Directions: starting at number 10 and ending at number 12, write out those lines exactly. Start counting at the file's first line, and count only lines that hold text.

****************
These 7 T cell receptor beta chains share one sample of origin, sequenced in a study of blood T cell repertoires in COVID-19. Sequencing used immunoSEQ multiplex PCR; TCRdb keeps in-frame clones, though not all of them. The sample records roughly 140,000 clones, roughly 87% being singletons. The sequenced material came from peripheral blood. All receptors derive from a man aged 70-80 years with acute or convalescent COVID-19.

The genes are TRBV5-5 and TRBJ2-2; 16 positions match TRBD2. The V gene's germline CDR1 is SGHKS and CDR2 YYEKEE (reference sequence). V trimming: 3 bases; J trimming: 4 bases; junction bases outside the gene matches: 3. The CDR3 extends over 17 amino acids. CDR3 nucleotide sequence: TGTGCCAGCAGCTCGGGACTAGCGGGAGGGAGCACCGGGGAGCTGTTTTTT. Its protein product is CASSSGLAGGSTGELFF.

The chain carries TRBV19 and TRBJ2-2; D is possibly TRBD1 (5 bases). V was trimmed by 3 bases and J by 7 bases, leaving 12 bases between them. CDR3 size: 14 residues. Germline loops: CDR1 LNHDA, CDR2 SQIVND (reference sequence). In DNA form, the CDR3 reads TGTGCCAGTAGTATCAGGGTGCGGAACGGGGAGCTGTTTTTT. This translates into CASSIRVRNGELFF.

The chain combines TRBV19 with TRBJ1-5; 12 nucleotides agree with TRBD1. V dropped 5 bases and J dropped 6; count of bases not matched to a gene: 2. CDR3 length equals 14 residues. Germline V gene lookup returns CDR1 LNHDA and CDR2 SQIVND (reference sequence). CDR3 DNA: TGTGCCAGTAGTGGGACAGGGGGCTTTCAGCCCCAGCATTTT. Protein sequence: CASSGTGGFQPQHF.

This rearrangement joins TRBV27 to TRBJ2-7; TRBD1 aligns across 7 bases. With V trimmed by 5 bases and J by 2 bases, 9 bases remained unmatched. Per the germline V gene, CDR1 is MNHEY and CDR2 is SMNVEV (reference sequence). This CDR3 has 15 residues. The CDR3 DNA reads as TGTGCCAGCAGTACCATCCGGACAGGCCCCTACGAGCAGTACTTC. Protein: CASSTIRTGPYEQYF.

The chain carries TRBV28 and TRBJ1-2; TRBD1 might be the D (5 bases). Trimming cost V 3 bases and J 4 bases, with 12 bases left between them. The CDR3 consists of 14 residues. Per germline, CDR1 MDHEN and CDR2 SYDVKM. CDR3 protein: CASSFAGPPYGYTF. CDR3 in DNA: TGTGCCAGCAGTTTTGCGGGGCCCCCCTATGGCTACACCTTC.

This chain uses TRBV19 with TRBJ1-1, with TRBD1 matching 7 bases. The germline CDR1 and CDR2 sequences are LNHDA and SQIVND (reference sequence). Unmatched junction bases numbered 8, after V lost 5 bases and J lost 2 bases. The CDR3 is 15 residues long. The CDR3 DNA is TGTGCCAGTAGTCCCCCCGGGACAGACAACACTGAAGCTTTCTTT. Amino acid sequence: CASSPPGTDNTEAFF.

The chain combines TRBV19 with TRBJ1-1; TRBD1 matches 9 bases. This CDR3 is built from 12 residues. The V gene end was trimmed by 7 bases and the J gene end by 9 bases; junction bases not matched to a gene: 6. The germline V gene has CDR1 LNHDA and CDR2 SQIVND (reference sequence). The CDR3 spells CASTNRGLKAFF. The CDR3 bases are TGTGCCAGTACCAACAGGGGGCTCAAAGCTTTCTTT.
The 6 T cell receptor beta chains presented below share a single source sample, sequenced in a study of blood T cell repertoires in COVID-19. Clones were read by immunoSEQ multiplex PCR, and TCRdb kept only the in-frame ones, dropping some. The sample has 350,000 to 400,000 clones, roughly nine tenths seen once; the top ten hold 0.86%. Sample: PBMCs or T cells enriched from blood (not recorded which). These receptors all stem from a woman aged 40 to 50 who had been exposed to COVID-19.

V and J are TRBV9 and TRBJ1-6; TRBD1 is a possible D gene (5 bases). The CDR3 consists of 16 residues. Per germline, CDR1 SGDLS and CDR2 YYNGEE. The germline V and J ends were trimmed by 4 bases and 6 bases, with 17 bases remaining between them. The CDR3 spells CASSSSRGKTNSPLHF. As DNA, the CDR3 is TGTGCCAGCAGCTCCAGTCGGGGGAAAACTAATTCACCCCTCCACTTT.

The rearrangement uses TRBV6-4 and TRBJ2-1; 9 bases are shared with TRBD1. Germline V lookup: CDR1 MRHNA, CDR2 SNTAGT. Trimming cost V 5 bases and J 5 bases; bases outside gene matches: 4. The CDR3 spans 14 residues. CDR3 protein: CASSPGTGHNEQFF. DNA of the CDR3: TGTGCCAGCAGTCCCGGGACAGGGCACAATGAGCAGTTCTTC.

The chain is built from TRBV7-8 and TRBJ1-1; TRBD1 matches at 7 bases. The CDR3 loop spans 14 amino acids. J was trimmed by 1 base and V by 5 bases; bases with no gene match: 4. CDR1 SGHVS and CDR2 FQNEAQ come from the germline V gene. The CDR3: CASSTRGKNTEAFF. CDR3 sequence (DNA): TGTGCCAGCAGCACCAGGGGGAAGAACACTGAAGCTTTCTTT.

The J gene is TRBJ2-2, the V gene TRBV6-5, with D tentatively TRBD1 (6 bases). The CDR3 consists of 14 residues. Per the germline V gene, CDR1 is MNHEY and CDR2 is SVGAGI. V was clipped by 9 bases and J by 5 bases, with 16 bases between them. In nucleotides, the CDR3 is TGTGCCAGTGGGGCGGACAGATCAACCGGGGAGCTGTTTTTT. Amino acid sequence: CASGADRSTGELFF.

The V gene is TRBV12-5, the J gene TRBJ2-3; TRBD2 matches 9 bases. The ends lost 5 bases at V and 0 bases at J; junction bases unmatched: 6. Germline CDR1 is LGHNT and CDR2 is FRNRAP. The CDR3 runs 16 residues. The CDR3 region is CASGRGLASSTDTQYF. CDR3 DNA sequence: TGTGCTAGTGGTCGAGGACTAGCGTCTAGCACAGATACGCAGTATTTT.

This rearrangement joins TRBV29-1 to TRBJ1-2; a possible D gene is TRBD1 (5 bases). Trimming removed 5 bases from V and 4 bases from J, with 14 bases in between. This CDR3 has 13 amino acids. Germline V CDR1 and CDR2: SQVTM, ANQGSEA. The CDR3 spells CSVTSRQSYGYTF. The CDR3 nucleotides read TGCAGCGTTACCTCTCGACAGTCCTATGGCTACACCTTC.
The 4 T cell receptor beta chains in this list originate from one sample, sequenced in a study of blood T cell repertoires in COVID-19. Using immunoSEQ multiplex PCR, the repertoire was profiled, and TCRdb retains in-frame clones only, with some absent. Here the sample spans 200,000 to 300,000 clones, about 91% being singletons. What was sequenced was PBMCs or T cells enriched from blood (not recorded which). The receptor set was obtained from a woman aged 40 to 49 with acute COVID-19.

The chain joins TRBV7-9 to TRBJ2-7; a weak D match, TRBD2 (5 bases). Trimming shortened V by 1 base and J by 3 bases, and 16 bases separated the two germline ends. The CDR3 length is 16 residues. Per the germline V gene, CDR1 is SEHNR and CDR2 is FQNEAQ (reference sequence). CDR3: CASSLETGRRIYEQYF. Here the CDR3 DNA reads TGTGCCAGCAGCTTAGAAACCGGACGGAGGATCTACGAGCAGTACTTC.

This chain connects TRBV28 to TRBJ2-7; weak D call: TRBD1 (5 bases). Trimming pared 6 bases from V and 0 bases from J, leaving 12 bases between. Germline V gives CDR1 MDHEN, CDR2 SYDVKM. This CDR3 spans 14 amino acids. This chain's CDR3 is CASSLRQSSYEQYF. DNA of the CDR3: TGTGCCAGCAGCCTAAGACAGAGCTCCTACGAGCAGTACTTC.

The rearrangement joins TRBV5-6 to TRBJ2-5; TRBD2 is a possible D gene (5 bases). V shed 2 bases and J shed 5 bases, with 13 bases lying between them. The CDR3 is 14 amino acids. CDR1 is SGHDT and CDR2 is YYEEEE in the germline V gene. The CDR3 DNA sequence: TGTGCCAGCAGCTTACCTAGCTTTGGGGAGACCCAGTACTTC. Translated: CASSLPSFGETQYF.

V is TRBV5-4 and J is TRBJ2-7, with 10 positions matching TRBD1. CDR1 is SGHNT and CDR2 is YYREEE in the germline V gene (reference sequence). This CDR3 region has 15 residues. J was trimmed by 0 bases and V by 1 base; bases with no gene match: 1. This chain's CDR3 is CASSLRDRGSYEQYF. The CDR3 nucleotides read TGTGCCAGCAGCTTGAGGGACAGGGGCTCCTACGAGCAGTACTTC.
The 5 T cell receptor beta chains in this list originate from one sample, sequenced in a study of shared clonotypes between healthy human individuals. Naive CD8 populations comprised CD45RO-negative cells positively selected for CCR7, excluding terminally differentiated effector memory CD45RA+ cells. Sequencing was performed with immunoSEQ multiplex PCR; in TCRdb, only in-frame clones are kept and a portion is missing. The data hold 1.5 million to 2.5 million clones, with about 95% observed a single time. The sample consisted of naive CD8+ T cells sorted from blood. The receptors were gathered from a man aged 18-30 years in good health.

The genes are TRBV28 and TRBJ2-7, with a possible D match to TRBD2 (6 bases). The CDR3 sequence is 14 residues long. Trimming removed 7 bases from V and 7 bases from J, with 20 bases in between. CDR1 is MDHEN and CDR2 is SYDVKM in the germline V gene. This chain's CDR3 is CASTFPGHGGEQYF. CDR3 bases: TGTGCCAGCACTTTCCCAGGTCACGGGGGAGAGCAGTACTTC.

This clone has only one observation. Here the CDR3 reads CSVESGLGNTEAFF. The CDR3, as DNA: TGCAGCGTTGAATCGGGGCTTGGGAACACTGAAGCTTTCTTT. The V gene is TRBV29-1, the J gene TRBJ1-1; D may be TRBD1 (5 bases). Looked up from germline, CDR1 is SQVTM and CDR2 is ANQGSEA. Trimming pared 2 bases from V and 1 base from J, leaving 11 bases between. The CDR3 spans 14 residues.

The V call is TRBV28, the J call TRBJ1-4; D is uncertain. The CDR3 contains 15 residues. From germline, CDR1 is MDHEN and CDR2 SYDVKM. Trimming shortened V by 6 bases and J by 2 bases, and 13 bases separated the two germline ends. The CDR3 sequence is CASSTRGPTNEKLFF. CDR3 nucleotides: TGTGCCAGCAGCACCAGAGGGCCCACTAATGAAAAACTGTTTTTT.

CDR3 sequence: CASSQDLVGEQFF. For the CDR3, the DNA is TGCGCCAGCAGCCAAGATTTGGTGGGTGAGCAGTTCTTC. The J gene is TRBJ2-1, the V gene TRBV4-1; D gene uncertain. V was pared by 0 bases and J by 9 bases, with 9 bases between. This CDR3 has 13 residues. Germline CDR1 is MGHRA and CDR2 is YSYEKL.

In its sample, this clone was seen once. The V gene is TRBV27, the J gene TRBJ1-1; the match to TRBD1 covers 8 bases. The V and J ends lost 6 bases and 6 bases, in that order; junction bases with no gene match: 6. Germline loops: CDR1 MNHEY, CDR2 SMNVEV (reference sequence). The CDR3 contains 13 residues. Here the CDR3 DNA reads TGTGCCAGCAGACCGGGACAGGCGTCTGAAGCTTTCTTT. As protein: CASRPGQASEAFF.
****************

V and J are TRBV9 and TRBJ1-6; TRBD1 is a possible D gene (5 bases). The CDR3 consists of 16 residues. Per germline, CDR1 SGDLS and CDR2 YYNGEE. The germline V and J ends were trimmed by 4 bases and 6 bases, with 17 bases remaining between them. The CDR3 spells CASSSSRGKTNSPLHF. As DNA, the CDR3 is TGTGCCAGCAGCTCCAGTCGGGGGAAAACTAATTCACCCCTCCACTTT.

The rearrangement uses TRBV6-4 and TRBJ2-1; 9 bases are shared with TRBD1. Germline V lookup: CDR1 MRHNA, CDR2 SNTAGT. Trimming cost V 5 bases and J 5 bases; bases outside gene matches: 4. The CDR3 spans 14 residues. CDR3 protein: CASSPGTGHNEQFF. DNA of the CDR3: TGTGCCAGCAGTCCCGGGACAGGGCACAATGAGCAGTTCTTC.

The chain is built from TRBV7-8 and TRBJ1-1; TRBD1 matches at 7 bases. The CDR3 loop spans 14 amino acids. J was trimmed by 1 base and V by 5 bases; bases with no gene match: 4. CDR1 SGHVS and CDR2 FQNEAQ come from the germline V gene. The CDR3: CASSTRGKNTEAFF. CDR3 sequence (DNA): TGTGCCAGCAGCACCAGGGGGAAGAACACTGAAGCTTTCTTT.